ang on, 2020 is almost over.
But, reality check. The stroke of midnight (easy, you guys, no double entendre during Christmas week) on Jan. 1 isn’t going to instantly end the global pandemic and all the weirdness it has brought just because the calendar has turned to 2021. There’s still some inconvenience and a variety of pain and painful measures for us to get through before things return to close to what we were accustomed prior to COVID-19 rudely interrupting our lives and lifestyles. For comfort and protection, we need a vaccine to get widely distributed and administered, and maybe get some more CARES money into the hands of Cruise Holidays and the Southern Platte County Athletic Association.
Anyway, Christmas is here and there is cause for optimism and perhaps a sense of some light at the end of the tunnel.
Not to brag, but I’m feeling so good about the future that I just ordered myself a Christmas present. That 3-pack of Manscaped boxer shorts should be here any day.
Shout out to the peeps who messaged me about their physical ailments after my recent column proclaiming my medical expertise acquired via numerous television doctors. A not-so-loud shout out to the guy who said he had a mysterious rash and asked if he could send me a photo in hopes of a diagnosis. Location is everything. Kind of like in real estate. If your rash is above the belt, sure, feel free to send me that pic. If your problem is below the equator, please text that pic to my medical associates Guy Speckman and Chris Kamler.
Merry Christmas? The good news is that about eight months or so after getting the money in hand, some of the federal dollars intended to support the fight against COVID-19 have finally been handed from the Platte County commissioners to the Platte County Health Department. The bad news is the commissioners only felt the need to award the health department $308,000 instead of the $741,000 health officials requested.
Maybe we’ll talk about the highlights and lowlights of 2020 next week, but there is no question locally one of the biggest travesties of 2020 has been the Platte County Commission’s handling of the $12.2 million in federal CARES dollars. Receipt of the money rocketed the three commissioners into a control-freakish power trip and they’ve had a busy year approving handouts to cronies–including to the employer of a county commissioner’s wife–and playing games with money that should have been quickly distributed to public agencies, such as the City of Kansas City and most importantly the Platte County Health Department. Those are two public agencies the county commissioners view as political adversaries, for some reason. The idea of “we’re all in this together” has never caught on with the county commission of Ron Schieber, Dagmar Wood and John Elliott. Instead they’ve brought a Washington, D.C. type atmosphere of partisan politics and political divisiveness into Platte County government.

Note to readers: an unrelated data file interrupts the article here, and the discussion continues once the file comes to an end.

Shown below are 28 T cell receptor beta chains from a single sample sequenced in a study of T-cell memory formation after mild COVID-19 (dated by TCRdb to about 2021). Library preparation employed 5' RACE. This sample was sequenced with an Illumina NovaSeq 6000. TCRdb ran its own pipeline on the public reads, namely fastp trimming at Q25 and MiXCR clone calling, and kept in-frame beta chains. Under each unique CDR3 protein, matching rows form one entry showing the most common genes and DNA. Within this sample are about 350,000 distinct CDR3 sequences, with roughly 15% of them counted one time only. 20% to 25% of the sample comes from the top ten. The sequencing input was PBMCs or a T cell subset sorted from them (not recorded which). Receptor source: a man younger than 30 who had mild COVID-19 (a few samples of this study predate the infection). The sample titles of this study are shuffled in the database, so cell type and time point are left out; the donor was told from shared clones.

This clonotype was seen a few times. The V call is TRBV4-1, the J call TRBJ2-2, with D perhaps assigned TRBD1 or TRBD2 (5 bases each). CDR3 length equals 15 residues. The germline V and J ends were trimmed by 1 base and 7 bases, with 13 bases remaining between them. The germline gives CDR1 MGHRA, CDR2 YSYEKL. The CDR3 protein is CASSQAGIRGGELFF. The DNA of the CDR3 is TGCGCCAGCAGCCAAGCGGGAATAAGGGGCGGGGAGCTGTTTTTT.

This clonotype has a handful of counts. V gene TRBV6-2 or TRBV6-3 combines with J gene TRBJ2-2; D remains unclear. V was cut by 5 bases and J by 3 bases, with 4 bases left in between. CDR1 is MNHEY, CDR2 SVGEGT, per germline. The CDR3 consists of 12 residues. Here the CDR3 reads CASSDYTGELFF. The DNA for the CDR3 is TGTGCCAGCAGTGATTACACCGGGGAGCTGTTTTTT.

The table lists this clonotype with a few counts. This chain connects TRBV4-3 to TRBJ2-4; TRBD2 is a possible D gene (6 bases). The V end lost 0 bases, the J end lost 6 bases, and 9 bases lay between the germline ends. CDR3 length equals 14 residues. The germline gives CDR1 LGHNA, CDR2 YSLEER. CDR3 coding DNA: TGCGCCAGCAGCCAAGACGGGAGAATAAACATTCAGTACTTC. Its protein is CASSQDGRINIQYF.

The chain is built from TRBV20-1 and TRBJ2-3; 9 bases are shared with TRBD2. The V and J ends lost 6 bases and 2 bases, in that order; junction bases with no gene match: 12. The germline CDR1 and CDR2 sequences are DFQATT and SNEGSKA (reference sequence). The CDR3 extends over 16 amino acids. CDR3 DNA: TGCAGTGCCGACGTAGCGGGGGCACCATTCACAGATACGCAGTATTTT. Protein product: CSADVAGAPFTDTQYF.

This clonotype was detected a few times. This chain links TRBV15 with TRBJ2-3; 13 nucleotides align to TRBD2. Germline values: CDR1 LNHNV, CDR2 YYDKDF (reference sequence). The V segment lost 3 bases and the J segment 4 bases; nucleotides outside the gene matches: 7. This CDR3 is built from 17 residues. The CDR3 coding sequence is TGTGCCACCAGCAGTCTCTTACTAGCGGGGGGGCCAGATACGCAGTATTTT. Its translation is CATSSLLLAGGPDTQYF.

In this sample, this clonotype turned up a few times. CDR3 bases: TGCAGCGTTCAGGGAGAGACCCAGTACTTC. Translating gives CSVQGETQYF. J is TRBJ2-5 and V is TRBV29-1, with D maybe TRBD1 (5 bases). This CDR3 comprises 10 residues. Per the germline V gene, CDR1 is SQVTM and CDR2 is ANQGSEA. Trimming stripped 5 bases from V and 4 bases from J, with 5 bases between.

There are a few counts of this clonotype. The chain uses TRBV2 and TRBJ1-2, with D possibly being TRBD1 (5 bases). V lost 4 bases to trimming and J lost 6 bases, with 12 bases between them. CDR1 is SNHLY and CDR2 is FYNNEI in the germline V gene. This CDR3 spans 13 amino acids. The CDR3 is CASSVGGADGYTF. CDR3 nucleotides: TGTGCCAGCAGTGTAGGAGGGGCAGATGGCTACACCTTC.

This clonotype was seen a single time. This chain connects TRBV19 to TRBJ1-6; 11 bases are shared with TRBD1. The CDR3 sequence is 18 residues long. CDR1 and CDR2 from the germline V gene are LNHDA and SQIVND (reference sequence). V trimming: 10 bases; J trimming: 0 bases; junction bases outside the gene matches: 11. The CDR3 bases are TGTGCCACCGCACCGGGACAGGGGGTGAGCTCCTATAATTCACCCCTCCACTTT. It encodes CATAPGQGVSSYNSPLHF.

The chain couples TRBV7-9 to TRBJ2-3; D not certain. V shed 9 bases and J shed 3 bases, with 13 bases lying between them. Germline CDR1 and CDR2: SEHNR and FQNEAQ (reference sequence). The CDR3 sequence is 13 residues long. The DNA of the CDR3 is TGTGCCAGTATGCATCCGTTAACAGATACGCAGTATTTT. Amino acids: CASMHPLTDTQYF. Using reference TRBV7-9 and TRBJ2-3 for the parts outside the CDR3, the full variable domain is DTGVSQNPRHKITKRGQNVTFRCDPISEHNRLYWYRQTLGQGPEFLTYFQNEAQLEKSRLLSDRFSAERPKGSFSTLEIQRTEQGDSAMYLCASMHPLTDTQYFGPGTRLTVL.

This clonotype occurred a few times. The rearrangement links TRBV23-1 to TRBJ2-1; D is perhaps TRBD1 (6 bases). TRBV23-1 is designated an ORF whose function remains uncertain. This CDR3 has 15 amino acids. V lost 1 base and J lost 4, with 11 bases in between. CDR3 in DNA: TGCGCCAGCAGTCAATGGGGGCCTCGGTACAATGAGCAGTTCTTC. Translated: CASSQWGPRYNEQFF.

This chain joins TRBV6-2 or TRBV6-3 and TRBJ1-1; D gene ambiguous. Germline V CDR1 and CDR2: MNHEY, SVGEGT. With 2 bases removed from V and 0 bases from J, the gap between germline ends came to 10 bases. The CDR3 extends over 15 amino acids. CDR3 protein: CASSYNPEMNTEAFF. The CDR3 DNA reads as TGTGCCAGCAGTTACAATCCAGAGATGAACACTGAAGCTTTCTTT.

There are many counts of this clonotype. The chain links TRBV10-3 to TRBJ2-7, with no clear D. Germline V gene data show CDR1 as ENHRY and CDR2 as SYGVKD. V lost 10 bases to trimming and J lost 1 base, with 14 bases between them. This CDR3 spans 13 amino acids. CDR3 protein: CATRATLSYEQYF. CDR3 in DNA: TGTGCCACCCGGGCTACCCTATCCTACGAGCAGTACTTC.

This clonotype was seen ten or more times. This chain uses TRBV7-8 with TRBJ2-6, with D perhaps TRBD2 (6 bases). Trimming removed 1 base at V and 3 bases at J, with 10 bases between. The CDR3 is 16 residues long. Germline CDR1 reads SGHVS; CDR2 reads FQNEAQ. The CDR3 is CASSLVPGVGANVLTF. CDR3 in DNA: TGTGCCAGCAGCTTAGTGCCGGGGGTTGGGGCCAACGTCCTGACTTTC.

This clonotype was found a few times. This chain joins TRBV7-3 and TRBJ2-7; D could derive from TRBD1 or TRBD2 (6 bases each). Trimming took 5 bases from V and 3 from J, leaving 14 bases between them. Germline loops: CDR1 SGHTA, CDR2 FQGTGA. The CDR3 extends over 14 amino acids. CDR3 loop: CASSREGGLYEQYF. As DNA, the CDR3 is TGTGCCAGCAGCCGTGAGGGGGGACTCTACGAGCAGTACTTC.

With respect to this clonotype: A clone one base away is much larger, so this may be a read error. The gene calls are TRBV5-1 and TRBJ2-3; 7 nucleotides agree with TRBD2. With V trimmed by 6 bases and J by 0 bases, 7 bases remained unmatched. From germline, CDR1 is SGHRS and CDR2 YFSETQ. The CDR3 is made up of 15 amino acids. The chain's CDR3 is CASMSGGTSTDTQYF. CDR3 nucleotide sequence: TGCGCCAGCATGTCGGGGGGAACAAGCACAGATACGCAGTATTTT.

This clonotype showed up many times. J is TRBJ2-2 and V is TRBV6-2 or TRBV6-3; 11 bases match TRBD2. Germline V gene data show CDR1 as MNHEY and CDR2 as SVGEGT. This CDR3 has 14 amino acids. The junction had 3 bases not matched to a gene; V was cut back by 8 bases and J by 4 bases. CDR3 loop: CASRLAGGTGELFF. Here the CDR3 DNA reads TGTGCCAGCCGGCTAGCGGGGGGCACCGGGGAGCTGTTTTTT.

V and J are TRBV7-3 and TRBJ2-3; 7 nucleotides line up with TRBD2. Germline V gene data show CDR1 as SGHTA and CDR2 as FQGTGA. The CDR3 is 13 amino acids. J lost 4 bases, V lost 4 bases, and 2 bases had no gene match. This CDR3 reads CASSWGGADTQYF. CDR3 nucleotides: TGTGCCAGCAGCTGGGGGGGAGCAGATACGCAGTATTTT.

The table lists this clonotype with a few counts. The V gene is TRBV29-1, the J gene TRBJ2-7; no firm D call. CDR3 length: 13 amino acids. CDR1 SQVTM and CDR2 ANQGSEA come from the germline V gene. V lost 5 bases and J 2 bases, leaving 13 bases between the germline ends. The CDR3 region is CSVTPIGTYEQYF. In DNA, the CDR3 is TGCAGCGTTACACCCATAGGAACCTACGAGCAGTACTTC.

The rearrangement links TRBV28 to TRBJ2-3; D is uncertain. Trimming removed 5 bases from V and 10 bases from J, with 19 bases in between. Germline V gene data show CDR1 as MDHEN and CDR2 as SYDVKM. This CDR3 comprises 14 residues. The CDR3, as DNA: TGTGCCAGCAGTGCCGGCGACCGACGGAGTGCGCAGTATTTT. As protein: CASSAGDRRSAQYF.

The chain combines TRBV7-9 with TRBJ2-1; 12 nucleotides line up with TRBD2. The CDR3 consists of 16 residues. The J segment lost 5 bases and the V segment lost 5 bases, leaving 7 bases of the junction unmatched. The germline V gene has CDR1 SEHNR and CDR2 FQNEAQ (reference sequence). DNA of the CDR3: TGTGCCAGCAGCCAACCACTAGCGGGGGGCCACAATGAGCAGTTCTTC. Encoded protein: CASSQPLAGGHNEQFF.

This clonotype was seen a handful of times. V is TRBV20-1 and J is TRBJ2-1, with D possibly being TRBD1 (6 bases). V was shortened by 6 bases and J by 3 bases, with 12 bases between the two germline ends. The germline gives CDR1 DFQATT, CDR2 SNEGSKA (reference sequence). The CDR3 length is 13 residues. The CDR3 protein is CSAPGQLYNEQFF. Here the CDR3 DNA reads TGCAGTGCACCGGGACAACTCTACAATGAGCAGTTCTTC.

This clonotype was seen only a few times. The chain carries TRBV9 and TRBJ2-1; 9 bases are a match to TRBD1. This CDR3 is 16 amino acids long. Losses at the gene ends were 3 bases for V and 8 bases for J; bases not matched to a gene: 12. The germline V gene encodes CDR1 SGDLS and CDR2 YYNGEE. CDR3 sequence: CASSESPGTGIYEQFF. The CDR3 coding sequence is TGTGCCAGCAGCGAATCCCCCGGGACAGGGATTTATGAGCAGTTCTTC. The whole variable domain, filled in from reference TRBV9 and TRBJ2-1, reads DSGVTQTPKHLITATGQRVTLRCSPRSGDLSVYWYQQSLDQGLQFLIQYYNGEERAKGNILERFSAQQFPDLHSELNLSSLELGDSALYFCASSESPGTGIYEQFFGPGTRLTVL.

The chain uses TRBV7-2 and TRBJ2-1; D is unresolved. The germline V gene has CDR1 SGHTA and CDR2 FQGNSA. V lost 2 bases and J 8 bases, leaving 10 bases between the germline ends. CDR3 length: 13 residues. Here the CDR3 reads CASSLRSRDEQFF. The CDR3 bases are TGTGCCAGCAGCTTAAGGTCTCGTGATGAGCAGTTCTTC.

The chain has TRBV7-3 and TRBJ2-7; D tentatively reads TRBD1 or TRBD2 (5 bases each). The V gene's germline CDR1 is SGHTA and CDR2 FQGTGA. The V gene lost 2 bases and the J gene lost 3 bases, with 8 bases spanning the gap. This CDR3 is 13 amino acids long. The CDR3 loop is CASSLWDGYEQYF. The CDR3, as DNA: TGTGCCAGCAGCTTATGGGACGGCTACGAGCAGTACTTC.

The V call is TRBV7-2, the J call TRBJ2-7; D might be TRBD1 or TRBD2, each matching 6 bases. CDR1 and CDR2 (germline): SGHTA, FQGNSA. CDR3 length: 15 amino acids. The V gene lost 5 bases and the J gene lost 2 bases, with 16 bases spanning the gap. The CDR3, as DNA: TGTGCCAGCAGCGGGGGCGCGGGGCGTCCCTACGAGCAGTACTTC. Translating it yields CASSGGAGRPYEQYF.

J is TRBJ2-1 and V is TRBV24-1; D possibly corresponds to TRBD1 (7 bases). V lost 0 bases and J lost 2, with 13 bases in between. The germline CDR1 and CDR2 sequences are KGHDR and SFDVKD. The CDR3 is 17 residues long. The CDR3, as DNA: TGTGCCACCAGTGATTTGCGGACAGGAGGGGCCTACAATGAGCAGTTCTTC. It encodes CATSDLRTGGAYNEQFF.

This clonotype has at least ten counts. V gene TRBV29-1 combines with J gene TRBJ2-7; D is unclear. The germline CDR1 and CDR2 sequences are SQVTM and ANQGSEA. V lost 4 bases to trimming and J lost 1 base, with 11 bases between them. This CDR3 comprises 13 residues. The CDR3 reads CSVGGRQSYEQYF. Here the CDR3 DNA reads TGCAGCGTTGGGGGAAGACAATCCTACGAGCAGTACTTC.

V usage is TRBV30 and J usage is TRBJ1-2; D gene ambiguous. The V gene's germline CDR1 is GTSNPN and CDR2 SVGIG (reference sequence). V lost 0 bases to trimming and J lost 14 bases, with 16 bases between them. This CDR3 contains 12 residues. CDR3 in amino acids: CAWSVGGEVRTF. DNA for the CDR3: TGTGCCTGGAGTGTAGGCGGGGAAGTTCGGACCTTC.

At the local level in particular, people deserve the focus to be on good governing. They don’t deserve political gamesmanship, political pettiness, political bullying or cronyism but that’s what we’ve seen from the county commissioners in the year 2020.
Here’s the world according to the county commissioners: the commissioners believe Cruise Holidays–a travel agency that will gladly sell you a cruise trip–deserves $226,000 in CARES money while the Platte County Health Department only deserves $308,000 during a pandemic that poses a potential health threat to every resident of the county.
That’s an interesting outlook. For those familiar with how these commissioners have painted themselves as extremely prayerful and such, this behavior doesn’t seem to match that image.
It’s been said here before and we’ll say it again: the commissioners’ handling of CARES money will be talked about, memorialized and lampooned for years. Kind of a strange legacy.
This seems like a good time to again mention that in recent months, the county commission has approved more than $77,000 in free public money to the youth sports organization (the Southern Platte County Athletic Association) that employs the wife of county commissioner Ron Schieber. Including $20,000 of which the commissioner took an active voting role in. It seems fair to assume Schieber would have continued to vote yes on everything associated with SPCAA had his obvious conflict of interest not been pointed out by this newspaper.
Some priorities seem oddly arranged at the county.
Who knew rural convenience stores are immune to COVID-19? I don’t have anything scientific to back up that observation, which qualifies me to be president of the United States.
I mean I guess rural convenience stores are immune, just based off an observation of a general lack of mask-wearing going on in many of them. Don’t tell me you haven’t noticed.
Your Landmark is on the streets earlier than normal this week, as our office will be closed on Christmas Eve and Christmas Day. Merry Christmas to all of you and thank you for the gift of your time and attention this past year.
(You can find Ivan Foley standing by the mailbox anxiously awaiting his new boxer shorts. Email him at email@example.com)